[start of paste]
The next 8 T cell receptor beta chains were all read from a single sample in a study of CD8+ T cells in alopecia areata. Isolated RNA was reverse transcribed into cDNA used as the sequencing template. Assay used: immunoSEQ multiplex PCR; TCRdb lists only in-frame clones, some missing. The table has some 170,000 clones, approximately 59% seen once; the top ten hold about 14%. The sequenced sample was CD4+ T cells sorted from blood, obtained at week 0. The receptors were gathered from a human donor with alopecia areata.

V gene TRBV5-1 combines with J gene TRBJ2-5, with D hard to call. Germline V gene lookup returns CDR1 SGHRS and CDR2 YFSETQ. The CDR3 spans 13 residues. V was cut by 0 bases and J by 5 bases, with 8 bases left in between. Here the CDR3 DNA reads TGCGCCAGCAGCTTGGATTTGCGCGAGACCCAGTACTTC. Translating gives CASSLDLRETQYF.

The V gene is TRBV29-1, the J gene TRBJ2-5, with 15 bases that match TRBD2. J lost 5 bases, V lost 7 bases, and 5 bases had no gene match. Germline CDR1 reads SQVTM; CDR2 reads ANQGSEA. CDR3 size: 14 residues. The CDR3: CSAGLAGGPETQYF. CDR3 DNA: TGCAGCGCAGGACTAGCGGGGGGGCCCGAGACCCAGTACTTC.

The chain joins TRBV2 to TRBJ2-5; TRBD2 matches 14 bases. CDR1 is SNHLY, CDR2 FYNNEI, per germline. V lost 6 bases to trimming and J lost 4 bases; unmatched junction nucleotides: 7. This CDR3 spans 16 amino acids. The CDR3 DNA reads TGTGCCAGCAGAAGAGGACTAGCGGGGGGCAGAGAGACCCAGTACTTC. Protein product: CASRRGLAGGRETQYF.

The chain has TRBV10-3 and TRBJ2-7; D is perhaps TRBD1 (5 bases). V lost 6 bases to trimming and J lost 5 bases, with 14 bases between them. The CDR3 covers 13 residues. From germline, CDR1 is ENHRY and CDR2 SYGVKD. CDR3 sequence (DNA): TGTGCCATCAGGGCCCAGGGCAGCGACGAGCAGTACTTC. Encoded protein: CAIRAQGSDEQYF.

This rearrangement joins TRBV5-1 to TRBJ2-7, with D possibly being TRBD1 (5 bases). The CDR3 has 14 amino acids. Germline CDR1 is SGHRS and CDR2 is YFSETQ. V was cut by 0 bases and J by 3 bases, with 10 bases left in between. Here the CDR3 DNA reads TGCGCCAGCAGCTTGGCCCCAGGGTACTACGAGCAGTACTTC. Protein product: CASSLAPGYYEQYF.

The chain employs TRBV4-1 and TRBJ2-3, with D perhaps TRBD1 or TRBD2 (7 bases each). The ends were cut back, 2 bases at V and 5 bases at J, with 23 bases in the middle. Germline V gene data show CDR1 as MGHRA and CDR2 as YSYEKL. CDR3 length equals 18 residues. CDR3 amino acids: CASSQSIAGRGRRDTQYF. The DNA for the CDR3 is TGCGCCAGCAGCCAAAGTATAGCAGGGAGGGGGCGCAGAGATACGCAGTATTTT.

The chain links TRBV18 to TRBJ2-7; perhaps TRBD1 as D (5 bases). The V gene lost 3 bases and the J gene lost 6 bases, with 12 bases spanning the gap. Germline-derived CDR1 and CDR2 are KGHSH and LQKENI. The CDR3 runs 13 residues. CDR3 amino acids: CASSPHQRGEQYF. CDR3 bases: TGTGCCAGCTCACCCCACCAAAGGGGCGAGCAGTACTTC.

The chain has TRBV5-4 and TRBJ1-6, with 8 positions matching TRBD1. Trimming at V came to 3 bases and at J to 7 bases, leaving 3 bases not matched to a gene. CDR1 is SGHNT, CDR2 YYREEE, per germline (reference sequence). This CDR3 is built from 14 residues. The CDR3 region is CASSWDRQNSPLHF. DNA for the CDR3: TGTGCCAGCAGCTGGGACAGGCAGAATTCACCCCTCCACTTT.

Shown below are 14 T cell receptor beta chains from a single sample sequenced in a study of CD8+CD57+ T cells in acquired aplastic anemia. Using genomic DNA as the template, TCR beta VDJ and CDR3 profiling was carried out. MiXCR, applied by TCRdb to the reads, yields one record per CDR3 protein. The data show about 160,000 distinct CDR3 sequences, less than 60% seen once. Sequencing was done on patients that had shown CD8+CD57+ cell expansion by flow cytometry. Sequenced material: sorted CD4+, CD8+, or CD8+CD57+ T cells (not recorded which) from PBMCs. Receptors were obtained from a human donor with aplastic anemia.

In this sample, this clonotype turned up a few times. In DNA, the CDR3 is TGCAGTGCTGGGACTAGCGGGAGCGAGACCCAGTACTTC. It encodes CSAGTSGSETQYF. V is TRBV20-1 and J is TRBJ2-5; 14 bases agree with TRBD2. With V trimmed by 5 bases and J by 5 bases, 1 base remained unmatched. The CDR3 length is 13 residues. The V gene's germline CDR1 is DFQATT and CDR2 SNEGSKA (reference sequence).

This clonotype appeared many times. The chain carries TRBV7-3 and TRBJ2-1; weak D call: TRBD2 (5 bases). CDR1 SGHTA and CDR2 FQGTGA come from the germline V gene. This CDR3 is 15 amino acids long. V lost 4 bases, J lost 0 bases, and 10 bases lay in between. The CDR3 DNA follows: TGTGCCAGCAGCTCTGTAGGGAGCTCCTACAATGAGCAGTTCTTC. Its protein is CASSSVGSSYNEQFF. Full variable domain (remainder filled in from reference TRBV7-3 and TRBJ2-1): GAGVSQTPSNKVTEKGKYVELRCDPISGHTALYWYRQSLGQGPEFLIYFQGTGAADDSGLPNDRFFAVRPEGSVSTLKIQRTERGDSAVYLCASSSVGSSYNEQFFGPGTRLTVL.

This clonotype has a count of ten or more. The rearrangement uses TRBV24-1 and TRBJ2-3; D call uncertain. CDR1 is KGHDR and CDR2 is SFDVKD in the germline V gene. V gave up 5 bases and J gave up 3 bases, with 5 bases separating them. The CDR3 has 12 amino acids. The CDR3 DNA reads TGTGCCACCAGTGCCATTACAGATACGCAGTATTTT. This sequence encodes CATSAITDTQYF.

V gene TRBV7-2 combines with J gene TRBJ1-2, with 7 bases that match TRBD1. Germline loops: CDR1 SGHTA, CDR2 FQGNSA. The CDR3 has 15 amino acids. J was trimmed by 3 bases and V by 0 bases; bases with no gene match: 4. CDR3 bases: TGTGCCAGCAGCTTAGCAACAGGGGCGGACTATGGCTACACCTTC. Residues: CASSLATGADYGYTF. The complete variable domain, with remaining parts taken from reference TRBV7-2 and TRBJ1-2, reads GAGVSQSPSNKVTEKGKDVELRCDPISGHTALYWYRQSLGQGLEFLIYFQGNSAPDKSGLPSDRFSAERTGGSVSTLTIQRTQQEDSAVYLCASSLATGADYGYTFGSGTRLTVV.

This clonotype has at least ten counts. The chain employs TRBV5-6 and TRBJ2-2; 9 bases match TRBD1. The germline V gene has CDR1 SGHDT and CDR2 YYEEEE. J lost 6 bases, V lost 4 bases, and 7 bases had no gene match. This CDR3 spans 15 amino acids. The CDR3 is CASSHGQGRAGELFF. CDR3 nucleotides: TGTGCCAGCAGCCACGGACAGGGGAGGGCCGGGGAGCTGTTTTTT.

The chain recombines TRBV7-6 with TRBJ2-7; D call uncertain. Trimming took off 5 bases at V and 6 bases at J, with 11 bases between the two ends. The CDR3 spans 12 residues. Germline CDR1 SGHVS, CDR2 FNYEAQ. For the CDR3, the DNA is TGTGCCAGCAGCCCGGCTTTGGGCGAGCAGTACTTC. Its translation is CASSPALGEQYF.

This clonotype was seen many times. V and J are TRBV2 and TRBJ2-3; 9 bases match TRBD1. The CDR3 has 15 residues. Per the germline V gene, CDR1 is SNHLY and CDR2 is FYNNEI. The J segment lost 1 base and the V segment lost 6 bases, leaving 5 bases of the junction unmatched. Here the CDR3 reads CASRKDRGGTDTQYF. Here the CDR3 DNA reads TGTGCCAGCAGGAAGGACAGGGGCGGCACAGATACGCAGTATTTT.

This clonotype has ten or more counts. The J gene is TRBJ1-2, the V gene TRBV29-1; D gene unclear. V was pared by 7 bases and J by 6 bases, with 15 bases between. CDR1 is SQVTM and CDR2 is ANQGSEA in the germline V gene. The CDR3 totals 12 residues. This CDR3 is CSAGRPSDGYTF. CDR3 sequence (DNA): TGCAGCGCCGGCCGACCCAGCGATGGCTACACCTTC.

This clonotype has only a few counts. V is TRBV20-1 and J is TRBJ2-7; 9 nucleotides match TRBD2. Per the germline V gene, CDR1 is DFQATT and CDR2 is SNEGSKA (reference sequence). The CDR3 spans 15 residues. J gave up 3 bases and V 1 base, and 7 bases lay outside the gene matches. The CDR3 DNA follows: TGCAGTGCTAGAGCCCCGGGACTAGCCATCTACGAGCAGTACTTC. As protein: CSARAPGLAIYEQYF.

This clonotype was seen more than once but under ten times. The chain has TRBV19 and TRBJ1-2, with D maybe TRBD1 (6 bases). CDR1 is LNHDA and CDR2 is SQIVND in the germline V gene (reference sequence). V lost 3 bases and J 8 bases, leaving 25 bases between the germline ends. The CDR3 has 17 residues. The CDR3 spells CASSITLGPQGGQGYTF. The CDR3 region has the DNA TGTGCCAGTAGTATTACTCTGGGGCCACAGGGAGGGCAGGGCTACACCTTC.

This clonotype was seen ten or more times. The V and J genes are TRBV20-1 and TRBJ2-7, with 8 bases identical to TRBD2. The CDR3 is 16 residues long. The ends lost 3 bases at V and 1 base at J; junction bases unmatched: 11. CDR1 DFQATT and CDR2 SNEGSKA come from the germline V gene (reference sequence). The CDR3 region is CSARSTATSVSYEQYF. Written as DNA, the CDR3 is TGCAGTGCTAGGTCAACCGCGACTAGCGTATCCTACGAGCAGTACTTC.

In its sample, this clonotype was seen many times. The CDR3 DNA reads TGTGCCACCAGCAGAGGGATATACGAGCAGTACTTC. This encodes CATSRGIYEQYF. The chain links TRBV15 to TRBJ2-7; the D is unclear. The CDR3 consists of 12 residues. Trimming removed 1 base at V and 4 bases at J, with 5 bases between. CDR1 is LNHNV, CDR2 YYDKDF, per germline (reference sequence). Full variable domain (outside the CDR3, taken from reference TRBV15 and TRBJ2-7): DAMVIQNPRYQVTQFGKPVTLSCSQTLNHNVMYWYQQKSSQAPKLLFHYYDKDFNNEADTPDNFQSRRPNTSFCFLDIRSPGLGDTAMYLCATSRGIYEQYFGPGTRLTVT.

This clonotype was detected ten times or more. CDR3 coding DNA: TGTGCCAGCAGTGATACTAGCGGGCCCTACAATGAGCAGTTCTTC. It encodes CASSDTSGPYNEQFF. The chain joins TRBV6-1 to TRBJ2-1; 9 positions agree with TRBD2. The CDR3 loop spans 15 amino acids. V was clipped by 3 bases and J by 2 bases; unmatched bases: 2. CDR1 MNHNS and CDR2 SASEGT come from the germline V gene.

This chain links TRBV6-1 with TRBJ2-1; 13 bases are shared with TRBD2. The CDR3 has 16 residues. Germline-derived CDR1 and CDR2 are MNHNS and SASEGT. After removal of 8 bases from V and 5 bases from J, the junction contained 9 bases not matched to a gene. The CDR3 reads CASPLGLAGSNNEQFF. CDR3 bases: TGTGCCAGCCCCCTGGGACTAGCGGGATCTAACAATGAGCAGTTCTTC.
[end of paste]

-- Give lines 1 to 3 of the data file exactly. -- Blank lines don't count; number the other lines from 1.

The next 8 T cell receptor beta chains were all read from a single sample in a study of CD8+ T cells in alopecia areata. Isolated RNA was reverse transcribed into cDNA used as the sequencing template. Assay used: immunoSEQ multiplex PCR; TCRdb lists only in-frame clones, some missing. The table has some 170,000 clones, approximately 59% seen once; the top ten hold about 14%. The sequenced sample was CD4+ T cells sorted from blood, obtained at week 0. The receptors were gathered from a human donor with alopecia areata.

V gene TRBV5-1 combines with J gene TRBJ2-5, with D hard to call. Germline V gene lookup returns CDR1 SGHRS and CDR2 YFSETQ. The CDR3 spans 13 residues. V was cut by 0 bases and J by 5 bases, with 8 bases left in between. Here the CDR3 DNA reads TGCGCCAGCAGCTTGGATTTGCGCGAGACCCAGTACTTC. Translating gives CASSLDLRETQYF.

The V gene is TRBV29-1, the J gene TRBJ2-5, with 15 bases that match TRBD2. J lost 5 bases, V lost 7 bases, and 5 bases had no gene match. Germline CDR1 reads SQVTM; CDR2 reads ANQGSEA. CDR3 size: 14 residues. The CDR3: CSAGLAGGPETQYF. CDR3 DNA: TGCAGCGCAGGACTAGCGGGGGGGCCCGAGACCCAGTACTTC.